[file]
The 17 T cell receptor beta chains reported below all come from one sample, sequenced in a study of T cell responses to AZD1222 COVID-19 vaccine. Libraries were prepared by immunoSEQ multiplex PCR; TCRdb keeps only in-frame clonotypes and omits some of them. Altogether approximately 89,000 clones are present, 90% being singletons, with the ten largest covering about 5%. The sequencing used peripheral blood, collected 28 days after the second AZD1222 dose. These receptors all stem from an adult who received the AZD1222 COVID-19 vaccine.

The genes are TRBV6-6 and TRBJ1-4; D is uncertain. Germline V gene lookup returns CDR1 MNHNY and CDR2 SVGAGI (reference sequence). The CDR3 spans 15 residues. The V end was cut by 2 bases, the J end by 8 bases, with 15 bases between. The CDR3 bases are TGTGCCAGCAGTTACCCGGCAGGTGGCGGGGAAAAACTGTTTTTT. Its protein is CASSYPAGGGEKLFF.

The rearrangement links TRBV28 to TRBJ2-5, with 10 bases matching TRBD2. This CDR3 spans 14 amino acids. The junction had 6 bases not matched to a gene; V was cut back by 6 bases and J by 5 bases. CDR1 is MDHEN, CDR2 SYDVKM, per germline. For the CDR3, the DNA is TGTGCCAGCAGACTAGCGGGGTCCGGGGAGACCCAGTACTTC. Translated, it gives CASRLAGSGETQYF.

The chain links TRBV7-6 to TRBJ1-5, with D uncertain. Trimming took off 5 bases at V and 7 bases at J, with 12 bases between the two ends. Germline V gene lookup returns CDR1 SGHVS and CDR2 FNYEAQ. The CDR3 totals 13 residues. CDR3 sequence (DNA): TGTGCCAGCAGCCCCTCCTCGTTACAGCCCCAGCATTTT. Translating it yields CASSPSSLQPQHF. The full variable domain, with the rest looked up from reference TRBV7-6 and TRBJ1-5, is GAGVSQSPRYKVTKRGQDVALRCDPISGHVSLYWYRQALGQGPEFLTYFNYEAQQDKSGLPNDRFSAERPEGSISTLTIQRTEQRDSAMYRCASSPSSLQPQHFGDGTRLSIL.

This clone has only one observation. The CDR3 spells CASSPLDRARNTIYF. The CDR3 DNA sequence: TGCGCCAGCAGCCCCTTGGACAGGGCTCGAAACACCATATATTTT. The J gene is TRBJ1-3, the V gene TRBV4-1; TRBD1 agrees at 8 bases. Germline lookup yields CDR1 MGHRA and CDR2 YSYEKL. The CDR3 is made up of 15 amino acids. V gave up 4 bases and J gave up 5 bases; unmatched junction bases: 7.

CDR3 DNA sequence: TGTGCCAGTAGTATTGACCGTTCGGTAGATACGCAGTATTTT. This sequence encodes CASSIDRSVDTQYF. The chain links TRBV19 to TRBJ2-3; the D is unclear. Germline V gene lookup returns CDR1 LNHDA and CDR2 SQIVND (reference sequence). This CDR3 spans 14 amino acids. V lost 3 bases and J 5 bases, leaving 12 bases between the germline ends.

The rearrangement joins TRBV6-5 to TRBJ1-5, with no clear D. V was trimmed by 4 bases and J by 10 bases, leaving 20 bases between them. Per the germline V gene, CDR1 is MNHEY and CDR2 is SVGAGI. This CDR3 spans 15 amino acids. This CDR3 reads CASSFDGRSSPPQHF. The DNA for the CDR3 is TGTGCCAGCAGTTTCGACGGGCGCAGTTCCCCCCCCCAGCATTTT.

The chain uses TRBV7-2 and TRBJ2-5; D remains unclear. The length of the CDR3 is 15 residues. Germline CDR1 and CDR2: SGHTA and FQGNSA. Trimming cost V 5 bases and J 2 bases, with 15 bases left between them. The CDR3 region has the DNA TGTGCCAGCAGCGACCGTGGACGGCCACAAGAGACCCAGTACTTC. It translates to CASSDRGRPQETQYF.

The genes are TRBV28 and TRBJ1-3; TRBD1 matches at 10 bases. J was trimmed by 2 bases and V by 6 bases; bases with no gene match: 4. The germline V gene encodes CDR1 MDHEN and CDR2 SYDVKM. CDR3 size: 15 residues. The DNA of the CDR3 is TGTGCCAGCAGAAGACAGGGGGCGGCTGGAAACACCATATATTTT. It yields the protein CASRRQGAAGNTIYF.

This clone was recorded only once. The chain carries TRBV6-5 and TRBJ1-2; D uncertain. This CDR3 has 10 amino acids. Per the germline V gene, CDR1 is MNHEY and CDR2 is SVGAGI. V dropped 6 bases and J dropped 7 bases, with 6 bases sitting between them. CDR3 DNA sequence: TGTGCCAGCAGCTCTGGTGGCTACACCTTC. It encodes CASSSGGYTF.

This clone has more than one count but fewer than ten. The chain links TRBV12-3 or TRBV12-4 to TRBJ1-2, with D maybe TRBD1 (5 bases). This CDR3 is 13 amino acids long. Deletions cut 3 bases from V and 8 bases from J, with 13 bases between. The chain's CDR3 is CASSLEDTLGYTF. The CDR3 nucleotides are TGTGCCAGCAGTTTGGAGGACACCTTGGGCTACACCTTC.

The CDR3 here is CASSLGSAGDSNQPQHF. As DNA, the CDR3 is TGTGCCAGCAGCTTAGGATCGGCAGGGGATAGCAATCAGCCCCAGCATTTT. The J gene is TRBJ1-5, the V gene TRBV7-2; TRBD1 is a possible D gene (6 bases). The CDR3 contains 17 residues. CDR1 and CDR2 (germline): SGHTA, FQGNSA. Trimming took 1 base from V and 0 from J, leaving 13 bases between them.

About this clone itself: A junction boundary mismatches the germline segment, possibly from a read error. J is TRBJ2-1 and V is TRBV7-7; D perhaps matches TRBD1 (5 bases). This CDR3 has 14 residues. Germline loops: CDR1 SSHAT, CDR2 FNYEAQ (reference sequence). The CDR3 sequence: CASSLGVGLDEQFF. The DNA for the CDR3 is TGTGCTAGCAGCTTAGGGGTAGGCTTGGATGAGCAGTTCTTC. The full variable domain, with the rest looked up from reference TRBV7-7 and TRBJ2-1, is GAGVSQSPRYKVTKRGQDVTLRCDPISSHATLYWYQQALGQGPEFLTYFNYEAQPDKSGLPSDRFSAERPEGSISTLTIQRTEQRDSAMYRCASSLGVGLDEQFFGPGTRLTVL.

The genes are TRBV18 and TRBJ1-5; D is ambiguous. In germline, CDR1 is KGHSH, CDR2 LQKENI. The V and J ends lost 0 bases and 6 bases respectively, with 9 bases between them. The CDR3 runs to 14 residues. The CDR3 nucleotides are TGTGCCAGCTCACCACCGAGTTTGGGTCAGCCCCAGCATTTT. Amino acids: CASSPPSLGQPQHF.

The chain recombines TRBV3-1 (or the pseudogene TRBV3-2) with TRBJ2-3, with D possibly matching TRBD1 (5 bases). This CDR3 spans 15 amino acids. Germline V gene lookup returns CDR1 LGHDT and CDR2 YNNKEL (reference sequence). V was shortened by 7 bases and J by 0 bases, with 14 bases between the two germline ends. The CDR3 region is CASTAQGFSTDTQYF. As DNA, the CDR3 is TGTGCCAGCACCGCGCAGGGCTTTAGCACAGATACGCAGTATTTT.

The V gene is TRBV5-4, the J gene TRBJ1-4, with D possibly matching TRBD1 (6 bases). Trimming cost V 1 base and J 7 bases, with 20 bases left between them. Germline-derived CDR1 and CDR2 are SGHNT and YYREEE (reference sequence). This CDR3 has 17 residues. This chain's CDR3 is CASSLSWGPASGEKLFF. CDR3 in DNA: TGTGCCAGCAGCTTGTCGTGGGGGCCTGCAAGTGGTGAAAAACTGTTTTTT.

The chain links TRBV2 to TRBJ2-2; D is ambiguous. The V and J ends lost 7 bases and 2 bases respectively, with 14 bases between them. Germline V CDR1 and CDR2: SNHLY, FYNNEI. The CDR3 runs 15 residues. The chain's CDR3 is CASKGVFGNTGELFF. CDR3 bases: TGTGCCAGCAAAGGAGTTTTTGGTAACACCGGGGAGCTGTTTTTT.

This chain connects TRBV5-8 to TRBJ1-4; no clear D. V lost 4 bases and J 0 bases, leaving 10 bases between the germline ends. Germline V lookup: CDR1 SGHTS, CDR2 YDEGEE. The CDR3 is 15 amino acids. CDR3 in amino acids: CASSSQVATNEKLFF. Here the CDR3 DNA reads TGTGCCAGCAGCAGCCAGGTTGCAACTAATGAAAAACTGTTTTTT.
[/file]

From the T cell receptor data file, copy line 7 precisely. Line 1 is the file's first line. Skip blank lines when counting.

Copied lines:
The rearrangement joins TRBV6-5 to TRBJ1-5, with no clear D. V was trimmed by 4 bases and J by 10 bases, leaving 20 bases between them. Per the germline V gene, CDR1 is MNHEY and CDR2 is SVGAGI. This CDR3 spans 15 amino acids. This CDR3 reads CASSFDGRSSPPQHF. The DNA for the CDR3 is TGTGCCAGCAGTTTCGACGGGCGCAGTTCCCCCCCCCAGCATTTT.